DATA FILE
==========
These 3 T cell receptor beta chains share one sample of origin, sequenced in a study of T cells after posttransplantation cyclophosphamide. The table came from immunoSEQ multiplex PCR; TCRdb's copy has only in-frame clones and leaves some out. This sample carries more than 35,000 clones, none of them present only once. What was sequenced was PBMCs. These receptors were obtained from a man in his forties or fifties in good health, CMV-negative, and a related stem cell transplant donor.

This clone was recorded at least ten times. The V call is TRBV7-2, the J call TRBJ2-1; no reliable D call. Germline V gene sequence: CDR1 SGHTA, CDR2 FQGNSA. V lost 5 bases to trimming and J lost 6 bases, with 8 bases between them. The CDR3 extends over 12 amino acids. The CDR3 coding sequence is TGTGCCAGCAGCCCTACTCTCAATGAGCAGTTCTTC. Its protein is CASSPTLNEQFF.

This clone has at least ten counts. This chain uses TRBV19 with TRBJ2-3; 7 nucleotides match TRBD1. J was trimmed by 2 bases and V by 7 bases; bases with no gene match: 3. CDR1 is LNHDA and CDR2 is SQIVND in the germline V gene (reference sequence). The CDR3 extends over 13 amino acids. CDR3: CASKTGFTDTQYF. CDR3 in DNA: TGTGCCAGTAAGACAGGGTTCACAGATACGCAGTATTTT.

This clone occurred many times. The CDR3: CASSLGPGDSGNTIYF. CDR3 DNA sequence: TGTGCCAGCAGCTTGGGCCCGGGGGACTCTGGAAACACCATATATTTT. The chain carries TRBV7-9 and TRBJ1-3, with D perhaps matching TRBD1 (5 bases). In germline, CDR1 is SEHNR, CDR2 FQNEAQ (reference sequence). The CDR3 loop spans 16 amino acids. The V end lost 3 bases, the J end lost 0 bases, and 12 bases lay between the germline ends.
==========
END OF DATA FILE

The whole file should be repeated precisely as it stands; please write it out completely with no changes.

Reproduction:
These 3 T cell receptor beta chains share one sample of origin, sequenced in a study of T cells after posttransplantation cyclophosphamide. The table came from immunoSEQ multiplex PCR; TCRdb's copy has only in-frame clones and leaves some out. This sample carries more than 35,000 clones, none of them present only once. What was sequenced was PBMCs. These receptors were obtained from a man in his forties or fifties in good health, CMV-negative, and a related stem cell transplant donor.

This clone was recorded at least ten times. The V call is TRBV7-2, the J call TRBJ2-1; no reliable D call. Germline V gene sequence: CDR1 SGHTA, CDR2 FQGNSA. V lost 5 bases to trimming and J lost 6 bases, with 8 bases between them. The CDR3 extends over 12 amino acids. The CDR3 coding sequence is TGTGCCAGCAGCCCTACTCTCAATGAGCAGTTCTTC. Its protein is CASSPTLNEQFF.

This clone has at least ten counts. This chain uses TRBV19 with TRBJ2-3; 7 nucleotides match TRBD1. J was trimmed by 2 bases and V by 7 bases; bases with no gene match: 3. CDR1 is LNHDA and CDR2 is SQIVND in the germline V gene (reference sequence). The CDR3 extends over 13 amino acids. CDR3: CASKTGFTDTQYF. CDR3 in DNA: TGTGCCAGTAAGACAGGGTTCACAGATACGCAGTATTTT.

This clone occurred many times. The CDR3: CASSLGPGDSGNTIYF. CDR3 DNA sequence: TGTGCCAGCAGCTTGGGCCCGGGGGACTCTGGAAACACCATATATTTT. The chain carries TRBV7-9 and TRBJ1-3, with D perhaps matching TRBD1 (5 bases). In germline, CDR1 is SEHNR, CDR2 FQNEAQ (reference sequence). The CDR3 loop spans 16 amino acids. The V end lost 3 bases, the J end lost 0 bases, and 12 bases lay between the germline ends.